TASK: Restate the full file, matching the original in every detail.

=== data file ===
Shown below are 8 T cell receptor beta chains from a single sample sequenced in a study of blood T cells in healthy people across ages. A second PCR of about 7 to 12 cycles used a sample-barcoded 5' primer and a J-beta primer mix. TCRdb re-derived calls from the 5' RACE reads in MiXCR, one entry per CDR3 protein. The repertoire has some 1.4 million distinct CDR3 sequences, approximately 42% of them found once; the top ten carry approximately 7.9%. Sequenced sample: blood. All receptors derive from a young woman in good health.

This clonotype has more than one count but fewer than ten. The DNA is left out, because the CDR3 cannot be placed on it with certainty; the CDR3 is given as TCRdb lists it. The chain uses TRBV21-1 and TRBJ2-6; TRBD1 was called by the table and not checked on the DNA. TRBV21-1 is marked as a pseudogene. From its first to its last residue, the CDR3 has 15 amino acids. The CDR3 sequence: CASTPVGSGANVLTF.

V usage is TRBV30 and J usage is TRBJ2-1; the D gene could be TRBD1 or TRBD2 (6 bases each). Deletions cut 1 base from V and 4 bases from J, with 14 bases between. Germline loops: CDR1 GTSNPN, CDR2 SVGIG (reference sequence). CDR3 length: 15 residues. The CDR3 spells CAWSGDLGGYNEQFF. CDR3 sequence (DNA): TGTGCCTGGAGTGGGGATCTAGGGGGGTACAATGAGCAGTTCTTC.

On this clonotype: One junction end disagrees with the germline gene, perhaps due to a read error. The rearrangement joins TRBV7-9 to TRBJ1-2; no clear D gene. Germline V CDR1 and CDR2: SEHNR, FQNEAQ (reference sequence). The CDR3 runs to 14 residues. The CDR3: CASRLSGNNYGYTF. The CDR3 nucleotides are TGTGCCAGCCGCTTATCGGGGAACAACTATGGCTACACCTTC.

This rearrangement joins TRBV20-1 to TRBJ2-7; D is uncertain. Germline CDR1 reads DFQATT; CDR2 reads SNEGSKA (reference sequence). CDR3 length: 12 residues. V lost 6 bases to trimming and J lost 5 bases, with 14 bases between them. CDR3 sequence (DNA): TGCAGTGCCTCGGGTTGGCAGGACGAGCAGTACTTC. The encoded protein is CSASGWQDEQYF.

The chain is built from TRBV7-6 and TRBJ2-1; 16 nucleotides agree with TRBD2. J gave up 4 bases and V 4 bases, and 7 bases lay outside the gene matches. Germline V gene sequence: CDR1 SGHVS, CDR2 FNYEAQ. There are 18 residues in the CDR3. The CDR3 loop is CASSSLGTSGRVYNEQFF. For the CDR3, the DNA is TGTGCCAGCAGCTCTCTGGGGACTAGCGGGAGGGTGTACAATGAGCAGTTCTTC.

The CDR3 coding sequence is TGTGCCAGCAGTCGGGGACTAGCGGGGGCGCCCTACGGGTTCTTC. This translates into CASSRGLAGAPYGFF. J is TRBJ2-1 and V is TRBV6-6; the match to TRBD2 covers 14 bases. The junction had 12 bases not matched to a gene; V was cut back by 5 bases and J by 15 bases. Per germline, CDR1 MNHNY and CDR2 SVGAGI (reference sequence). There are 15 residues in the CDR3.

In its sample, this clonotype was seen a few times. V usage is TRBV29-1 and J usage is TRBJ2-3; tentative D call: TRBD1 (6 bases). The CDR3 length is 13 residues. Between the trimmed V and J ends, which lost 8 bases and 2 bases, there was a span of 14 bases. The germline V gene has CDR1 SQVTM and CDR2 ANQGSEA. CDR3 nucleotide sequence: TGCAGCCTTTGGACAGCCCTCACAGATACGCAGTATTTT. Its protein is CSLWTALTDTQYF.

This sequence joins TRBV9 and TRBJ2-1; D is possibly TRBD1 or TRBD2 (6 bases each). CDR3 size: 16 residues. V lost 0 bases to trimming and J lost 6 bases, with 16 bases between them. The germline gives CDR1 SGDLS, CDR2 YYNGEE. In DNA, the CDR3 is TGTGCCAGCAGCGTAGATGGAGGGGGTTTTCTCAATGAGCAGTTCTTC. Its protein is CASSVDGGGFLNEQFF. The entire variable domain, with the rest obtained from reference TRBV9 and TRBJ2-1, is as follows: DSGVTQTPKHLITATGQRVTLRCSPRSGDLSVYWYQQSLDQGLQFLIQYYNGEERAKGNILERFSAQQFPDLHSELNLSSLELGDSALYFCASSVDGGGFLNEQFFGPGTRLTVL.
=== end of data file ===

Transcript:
Shown below are 8 T cell receptor beta chains from a single sample sequenced in a study of blood T cells in healthy people across ages. A second PCR of about 7 to 12 cycles used a sample-barcoded 5' primer and a J-beta primer mix. TCRdb re-derived calls from the 5' RACE reads in MiXCR, one entry per CDR3 protein. The repertoire has some 1.4 million distinct CDR3 sequences, approximately 42% of them found once; the top ten carry approximately 7.9%. Sequenced sample: blood. All receptors derive from a young woman in good health.

This clonotype has more than one count but fewer than ten. The DNA is left out, because the CDR3 cannot be placed on it with certainty; the CDR3 is given as TCRdb lists it. The chain uses TRBV21-1 and TRBJ2-6; TRBD1 was called by the table and not checked on the DNA. TRBV21-1 is marked as a pseudogene. From its first to its last residue, the CDR3 has 15 amino acids. The CDR3 sequence: CASTPVGSGANVLTF.

V usage is TRBV30 and J usage is TRBJ2-1; the D gene could be TRBD1 or TRBD2 (6 bases each). Deletions cut 1 base from V and 4 bases from J, with 14 bases between. Germline loops: CDR1 GTSNPN, CDR2 SVGIG (reference sequence). CDR3 length: 15 residues. The CDR3 spells CAWSGDLGGYNEQFF. CDR3 sequence (DNA): TGTGCCTGGAGTGGGGATCTAGGGGGGTACAATGAGCAGTTCTTC.

On this clonotype: One junction end disagrees with the germline gene, perhaps due to a read error. The rearrangement joins TRBV7-9 to TRBJ1-2; no clear D gene. Germline V CDR1 and CDR2: SEHNR, FQNEAQ (reference sequence). The CDR3 runs to 14 residues. The CDR3: CASRLSGNNYGYTF. The CDR3 nucleotides are TGTGCCAGCCGCTTATCGGGGAACAACTATGGCTACACCTTC.

This rearrangement joins TRBV20-1 to TRBJ2-7; D is uncertain. Germline CDR1 reads DFQATT; CDR2 reads SNEGSKA (reference sequence). CDR3 length: 12 residues. V lost 6 bases to trimming and J lost 5 bases, with 14 bases between them. CDR3 sequence (DNA): TGCAGTGCCTCGGGTTGGCAGGACGAGCAGTACTTC. The encoded protein is CSASGWQDEQYF.

The chain is built from TRBV7-6 and TRBJ2-1; 16 nucleotides agree with TRBD2. J gave up 4 bases and V 4 bases, and 7 bases lay outside the gene matches. Germline V gene sequence: CDR1 SGHVS, CDR2 FNYEAQ. There are 18 residues in the CDR3. The CDR3 loop is CASSSLGTSGRVYNEQFF. For the CDR3, the DNA is TGTGCCAGCAGCTCTCTGGGGACTAGCGGGAGGGTGTACAATGAGCAGTTCTTC.

The CDR3 coding sequence is TGTGCCAGCAGTCGGGGACTAGCGGGGGCGCCCTACGGGTTCTTC. This translates into CASSRGLAGAPYGFF. J is TRBJ2-1 and V is TRBV6-6; the match to TRBD2 covers 14 bases. The junction had 12 bases not matched to a gene; V was cut back by 5 bases and J by 15 bases. Per germline, CDR1 MNHNY and CDR2 SVGAGI (reference sequence). There are 15 residues in the CDR3.

In its sample, this clonotype was seen a few times. V usage is TRBV29-1 and J usage is TRBJ2-3; tentative D call: TRBD1 (6 bases). The CDR3 length is 13 residues. Between the trimmed V and J ends, which lost 8 bases and 2 bases, there was a span of 14 bases. The germline V gene has CDR1 SQVTM and CDR2 ANQGSEA. CDR3 nucleotide sequence: TGCAGCCTTTGGACAGCCCTCACAGATACGCAGTATTTT. Its protein is CSLWTALTDTQYF.

This sequence joins TRBV9 and TRBJ2-1; D is possibly TRBD1 or TRBD2 (6 bases each). CDR3 size: 16 residues. V lost 0 bases to trimming and J lost 6 bases, with 16 bases between them. The germline gives CDR1 SGDLS, CDR2 YYNGEE. In DNA, the CDR3 is TGTGCCAGCAGCGTAGATGGAGGGGGTTTTCTCAATGAGCAGTTCTTC. Its protein is CASSVDGGGFLNEQFF. The entire variable domain, with the rest obtained from reference TRBV9 and TRBJ2-1, is as follows: DSGVTQTPKHLITATGQRVTLRCSPRSGDLSVYWYQQSLDQGLQFLIQYYNGEERAKGNILERFSAQQFPDLHSELNLSSLELGDSALYFCASSVDGGGFLNEQFFGPGTRLTVL.